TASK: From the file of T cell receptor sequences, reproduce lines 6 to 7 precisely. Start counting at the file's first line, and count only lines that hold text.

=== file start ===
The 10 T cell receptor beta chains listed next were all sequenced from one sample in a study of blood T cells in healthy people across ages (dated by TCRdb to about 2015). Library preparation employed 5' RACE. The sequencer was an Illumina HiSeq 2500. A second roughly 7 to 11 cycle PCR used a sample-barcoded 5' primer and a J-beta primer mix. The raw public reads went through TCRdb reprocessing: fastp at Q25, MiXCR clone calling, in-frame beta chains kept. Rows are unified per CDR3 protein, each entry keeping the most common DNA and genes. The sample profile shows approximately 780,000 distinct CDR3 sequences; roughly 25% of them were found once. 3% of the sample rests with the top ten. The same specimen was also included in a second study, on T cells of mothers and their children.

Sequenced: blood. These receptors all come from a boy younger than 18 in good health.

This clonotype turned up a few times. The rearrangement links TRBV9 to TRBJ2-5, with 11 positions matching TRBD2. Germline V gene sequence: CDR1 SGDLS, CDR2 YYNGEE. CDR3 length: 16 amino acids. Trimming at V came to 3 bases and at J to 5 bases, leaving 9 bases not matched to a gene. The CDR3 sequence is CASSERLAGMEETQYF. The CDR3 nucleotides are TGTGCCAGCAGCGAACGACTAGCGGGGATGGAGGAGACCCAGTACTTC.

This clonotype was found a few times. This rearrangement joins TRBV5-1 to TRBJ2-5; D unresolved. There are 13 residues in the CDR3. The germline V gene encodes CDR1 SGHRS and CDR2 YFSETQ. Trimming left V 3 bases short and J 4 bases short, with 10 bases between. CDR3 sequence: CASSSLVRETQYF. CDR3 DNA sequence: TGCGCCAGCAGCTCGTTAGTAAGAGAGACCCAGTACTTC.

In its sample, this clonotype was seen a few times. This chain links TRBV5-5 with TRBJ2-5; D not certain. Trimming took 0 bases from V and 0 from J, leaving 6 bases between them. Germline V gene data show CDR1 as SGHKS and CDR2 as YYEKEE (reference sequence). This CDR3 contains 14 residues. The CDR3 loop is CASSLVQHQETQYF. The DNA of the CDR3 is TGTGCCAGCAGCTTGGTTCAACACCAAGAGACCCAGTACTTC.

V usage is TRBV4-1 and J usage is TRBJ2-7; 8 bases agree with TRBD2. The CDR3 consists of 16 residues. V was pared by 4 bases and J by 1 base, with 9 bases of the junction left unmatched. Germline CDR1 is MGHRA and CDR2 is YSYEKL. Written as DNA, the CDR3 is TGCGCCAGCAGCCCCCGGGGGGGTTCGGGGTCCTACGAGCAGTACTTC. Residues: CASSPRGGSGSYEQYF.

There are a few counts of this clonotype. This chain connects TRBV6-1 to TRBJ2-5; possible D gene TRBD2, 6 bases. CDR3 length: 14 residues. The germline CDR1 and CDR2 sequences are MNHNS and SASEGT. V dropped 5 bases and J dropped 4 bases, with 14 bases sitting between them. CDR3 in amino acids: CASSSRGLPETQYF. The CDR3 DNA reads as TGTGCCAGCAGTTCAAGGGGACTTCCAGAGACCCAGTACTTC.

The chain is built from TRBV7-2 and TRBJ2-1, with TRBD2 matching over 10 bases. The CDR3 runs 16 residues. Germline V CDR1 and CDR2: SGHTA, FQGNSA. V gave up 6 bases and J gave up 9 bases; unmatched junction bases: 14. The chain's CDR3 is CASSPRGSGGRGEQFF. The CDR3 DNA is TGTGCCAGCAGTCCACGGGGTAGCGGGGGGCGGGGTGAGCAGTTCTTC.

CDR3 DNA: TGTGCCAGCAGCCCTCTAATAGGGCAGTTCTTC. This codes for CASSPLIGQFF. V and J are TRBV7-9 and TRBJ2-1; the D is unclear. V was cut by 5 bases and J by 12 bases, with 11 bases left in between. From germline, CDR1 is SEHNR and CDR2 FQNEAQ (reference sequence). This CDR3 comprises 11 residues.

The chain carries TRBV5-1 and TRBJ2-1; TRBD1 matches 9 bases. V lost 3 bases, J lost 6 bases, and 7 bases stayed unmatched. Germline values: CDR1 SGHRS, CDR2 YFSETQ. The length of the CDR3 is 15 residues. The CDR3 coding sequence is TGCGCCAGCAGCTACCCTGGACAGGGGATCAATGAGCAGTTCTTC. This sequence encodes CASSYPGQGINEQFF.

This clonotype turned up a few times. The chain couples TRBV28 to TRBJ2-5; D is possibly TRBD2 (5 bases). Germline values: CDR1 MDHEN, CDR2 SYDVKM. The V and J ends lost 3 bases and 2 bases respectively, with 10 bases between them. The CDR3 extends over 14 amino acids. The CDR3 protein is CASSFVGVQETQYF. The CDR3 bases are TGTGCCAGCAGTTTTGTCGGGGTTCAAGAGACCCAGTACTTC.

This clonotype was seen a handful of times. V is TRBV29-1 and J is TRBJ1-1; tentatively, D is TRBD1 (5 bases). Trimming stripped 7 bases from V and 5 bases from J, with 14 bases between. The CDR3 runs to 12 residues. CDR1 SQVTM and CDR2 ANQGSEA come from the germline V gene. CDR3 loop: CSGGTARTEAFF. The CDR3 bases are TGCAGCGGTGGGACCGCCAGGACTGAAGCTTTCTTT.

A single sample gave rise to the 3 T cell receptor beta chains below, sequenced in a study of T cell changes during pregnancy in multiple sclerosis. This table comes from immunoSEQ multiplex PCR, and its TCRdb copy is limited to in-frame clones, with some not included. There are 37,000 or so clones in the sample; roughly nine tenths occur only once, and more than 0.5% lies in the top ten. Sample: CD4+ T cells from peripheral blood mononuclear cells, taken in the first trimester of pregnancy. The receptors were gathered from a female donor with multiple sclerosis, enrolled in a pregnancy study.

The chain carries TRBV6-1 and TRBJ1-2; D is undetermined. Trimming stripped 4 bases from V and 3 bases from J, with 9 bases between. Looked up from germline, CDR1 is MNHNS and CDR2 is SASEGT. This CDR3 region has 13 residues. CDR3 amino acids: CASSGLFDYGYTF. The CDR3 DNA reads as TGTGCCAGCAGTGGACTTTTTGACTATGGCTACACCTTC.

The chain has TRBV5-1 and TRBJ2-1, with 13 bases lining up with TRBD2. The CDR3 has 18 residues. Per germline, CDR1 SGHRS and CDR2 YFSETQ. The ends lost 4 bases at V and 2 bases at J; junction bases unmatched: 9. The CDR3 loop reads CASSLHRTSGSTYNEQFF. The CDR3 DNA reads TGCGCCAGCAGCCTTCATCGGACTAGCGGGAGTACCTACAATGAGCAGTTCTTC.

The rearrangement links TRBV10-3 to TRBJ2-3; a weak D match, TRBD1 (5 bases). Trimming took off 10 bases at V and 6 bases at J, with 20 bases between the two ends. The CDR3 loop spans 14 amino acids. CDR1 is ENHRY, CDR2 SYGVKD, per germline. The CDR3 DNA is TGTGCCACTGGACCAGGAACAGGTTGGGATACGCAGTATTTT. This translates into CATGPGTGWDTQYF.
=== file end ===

V usage is TRBV4-1 and J usage is TRBJ2-7; 8 bases agree with TRBD2. The CDR3 consists of 16 residues. V was pared by 4 bases and J by 1 base, with 9 bases of the junction left unmatched. Germline CDR1 is MGHRA and CDR2 is YSYEKL. Written as DNA, the CDR3 is TGCGCCAGCAGCCCCCGGGGGGGTTCGGGGTCCTACGAGCAGTACTTC. Residues: CASSPRGGSGSYEQYF.

There are a few counts of this clonotype. This chain connects TRBV6-1 to TRBJ2-5; possible D gene TRBD2, 6 bases. CDR3 length: 14 residues. The germline CDR1 and CDR2 sequences are MNHNS and SASEGT. V dropped 5 bases and J dropped 4 bases, with 14 bases sitting between them. CDR3 in amino acids: CASSSRGLPETQYF. The CDR3 DNA reads as TGTGCCAGCAGTTCAAGGGGACTTCCAGAGACCCAGTACTTC.